Generally it is clear that sedimentation horizons (stratifications), veins, remecemented joints, or particular jagged joints, called stylizing joints or leanness, can be recognized.

The composition of limestones is predominantly calcytic, but some littotypes are Dolomite. From a purely commercial point of view, littotypes belonging to this category are not polished.

basaltino

oriental cream

sunflower yellow

kaesar brown

rainforest green

Coffee

yellow atlantis

yellow Provence

Papyrus

pink cleopatra

moon cream

yellow cleopatra

oriental gray

rainforest brown

wenghe

Onyx

According to scientific terminology, it indicates a variety of rock called calcedonium consisting of alternating layers of cryptocrystalline silica.

According to commercial terminology, on the other hand, it indicates a compact and polishable natural stone, of calcitic composition, consisting of an alternation of precipitation layers of calcium carbonate from saturated waters, which can also be “enriched” by chromophore elements through which the rock acquires peculiar colors, bandatures, and “clouded” designs.

The most extraordinary feature of the rocks belonging to this type is the exceptional transparency, which makes the rock translucent; that’s why it was used for fine glass windows already in the time of the pharaohs.

white onyx
onyx honey

green onex

pink onenice

Slates

According to scientific terminology, it indicates a metamorphic fine-grained rock of grade from very low to low characterized by a fixedity (divisibility, split workability) well developed parallel to the recrystallization planes.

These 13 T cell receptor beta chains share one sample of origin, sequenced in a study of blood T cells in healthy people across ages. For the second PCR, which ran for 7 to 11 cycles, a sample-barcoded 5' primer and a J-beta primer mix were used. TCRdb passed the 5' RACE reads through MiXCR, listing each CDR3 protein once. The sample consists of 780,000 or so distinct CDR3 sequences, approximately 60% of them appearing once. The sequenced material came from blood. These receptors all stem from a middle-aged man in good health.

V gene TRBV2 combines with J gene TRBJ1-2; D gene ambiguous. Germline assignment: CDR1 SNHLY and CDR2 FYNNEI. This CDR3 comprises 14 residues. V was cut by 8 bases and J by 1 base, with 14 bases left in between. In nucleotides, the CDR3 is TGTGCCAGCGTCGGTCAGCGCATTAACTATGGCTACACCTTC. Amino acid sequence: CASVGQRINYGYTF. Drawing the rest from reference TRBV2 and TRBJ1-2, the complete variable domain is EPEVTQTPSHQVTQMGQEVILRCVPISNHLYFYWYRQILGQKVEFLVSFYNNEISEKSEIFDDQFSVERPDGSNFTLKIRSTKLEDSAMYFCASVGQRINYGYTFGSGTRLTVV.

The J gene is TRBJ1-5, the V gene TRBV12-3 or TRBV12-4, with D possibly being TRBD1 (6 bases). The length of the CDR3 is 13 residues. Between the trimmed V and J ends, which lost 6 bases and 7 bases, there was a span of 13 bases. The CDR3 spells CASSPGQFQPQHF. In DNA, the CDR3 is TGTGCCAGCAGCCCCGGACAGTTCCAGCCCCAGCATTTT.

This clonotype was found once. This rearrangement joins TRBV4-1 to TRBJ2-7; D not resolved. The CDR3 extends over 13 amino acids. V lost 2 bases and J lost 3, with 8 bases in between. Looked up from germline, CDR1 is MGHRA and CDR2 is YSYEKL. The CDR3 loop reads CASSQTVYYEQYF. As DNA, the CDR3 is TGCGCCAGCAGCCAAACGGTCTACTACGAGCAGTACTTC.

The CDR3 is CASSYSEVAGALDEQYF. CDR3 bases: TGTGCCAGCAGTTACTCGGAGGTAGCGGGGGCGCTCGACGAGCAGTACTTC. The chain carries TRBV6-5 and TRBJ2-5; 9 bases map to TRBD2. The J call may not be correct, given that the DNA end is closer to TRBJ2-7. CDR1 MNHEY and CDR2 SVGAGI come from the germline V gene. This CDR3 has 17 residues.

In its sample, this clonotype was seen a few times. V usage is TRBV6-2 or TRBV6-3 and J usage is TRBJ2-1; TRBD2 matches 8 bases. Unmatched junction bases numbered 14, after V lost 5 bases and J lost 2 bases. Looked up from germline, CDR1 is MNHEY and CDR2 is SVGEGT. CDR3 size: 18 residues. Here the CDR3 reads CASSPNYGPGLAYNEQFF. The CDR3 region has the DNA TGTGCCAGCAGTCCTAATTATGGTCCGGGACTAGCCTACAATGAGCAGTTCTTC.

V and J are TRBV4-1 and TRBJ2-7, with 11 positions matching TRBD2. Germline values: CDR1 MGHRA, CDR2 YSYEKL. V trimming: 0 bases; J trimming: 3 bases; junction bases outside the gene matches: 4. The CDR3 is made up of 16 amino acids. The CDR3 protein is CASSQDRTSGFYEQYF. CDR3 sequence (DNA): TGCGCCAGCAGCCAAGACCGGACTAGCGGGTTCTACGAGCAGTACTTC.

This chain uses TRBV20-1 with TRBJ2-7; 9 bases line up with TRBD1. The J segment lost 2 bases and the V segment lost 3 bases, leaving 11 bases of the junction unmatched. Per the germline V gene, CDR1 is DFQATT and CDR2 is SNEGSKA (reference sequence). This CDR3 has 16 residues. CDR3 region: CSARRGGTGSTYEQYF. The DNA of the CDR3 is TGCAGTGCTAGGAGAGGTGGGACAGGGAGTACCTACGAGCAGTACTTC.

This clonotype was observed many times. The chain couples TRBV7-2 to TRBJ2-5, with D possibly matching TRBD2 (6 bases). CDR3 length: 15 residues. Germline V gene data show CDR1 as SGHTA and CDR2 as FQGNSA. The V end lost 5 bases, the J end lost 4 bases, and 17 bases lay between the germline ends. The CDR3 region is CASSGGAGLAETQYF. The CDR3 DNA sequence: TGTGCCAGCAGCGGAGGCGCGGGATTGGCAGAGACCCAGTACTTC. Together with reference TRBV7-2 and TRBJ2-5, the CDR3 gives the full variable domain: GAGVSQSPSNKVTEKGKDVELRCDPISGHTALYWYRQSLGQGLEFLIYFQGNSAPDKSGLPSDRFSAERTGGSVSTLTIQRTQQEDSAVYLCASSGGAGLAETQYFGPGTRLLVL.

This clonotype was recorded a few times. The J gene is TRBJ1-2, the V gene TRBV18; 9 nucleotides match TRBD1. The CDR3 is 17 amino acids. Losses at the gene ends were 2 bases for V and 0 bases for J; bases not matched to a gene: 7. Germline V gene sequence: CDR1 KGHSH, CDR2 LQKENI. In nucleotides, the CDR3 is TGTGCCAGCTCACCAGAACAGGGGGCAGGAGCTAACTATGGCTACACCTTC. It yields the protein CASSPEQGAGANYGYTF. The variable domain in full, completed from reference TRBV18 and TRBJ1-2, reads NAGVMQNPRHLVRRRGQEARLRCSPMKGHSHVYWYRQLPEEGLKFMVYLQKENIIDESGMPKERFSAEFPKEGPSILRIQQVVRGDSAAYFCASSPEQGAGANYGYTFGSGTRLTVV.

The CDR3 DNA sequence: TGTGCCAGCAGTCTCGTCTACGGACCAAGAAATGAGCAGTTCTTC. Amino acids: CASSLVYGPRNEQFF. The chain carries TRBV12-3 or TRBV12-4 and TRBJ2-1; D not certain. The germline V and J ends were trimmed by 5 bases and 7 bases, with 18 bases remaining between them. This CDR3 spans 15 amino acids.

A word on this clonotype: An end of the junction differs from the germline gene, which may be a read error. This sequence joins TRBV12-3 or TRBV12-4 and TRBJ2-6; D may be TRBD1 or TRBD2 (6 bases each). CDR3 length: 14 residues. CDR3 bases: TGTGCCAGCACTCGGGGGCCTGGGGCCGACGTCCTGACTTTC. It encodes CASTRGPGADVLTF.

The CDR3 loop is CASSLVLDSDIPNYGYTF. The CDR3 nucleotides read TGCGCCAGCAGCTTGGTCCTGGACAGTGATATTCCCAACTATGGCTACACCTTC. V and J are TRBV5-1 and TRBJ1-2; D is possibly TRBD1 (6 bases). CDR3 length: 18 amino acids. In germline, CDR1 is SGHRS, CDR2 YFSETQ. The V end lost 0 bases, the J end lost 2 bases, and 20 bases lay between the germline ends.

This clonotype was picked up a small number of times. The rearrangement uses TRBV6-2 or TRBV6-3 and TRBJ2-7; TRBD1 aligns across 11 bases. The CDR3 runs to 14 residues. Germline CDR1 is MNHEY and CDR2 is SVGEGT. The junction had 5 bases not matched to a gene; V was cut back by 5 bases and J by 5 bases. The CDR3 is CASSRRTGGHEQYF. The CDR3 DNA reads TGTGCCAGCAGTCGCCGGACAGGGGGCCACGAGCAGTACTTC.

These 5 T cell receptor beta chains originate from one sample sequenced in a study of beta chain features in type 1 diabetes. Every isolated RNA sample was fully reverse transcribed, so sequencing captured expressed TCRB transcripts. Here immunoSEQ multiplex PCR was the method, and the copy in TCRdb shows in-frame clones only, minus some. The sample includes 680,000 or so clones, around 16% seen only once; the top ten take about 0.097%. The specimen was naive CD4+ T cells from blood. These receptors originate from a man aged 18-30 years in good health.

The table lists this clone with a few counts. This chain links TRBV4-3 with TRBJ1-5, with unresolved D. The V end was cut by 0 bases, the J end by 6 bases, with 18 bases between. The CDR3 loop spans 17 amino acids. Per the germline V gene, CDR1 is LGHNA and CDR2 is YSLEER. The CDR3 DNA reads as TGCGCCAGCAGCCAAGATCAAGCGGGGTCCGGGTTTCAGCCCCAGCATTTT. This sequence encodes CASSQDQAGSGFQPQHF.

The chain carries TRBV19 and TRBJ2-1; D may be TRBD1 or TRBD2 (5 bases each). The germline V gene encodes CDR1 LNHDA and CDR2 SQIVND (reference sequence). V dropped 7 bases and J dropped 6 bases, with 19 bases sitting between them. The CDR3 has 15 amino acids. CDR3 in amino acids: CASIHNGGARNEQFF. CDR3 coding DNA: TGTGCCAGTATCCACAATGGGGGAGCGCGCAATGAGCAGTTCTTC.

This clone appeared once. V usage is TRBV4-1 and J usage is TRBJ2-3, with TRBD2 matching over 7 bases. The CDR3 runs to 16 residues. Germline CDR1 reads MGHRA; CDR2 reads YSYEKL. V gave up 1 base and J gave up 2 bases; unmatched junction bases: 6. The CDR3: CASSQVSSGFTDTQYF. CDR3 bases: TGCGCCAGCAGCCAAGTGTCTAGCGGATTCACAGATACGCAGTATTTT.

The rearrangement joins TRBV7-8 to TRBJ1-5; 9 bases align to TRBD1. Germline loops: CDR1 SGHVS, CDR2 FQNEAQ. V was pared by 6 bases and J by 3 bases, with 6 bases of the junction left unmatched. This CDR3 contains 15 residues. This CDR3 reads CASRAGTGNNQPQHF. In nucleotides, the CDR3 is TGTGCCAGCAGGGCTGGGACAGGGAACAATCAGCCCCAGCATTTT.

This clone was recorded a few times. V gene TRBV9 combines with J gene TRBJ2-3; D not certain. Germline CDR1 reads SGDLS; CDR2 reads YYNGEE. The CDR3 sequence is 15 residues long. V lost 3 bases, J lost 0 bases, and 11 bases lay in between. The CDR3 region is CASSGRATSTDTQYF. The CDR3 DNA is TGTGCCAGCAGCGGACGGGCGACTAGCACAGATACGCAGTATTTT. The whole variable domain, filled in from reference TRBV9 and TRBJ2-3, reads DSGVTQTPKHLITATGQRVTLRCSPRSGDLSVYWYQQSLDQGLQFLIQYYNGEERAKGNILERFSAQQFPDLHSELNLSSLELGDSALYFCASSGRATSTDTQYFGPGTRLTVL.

According to commercial terminology, however, it indicates rocks that are easily divided into thin slabs along flat-parallel horizons.

For actual slates, horizons can match cleavage or cleavage plans, generated by a low or very low degree metamorphism due to tectonic compression.

Sedimentary slates, on the other hand, can easily be divided along a layering or sedimentation plane.
The mineral composition is generally mixed carbonate and silicate. The slates are almost never polished, just to enhance the beauty of the rustic surface created by nature.

grey slate

ARDESIA VARIEGATE cross cut

black slate

green slate

ARDESIA ROSSA BORDEAUX cross cut

Stones

According to commercial terminology, this category refers to all lithotypes traditionally non-polishable.

Of course, the mineral composition and genetic history are very varied, which cannot be included in any classification. As a result, aesthetic and superficial characteristics are also very variable.

Usually you find two different groups:

– tender and/or uncompact rocks: various sedimentary rocks (calcarenians, limestone sandstones, etc.), various pyroclastic rocks (peppers, tuffs, etc.).

– hard and/or compact rocks: natural split stones (quarts, micass, lastroid gneiss, slates, etc.), and certain volcanoes (basaltos, trachitis, leucitis, etc.).

WHITE of Lessinia

LUSERNA

ROSA of Lessinia

CARDOSO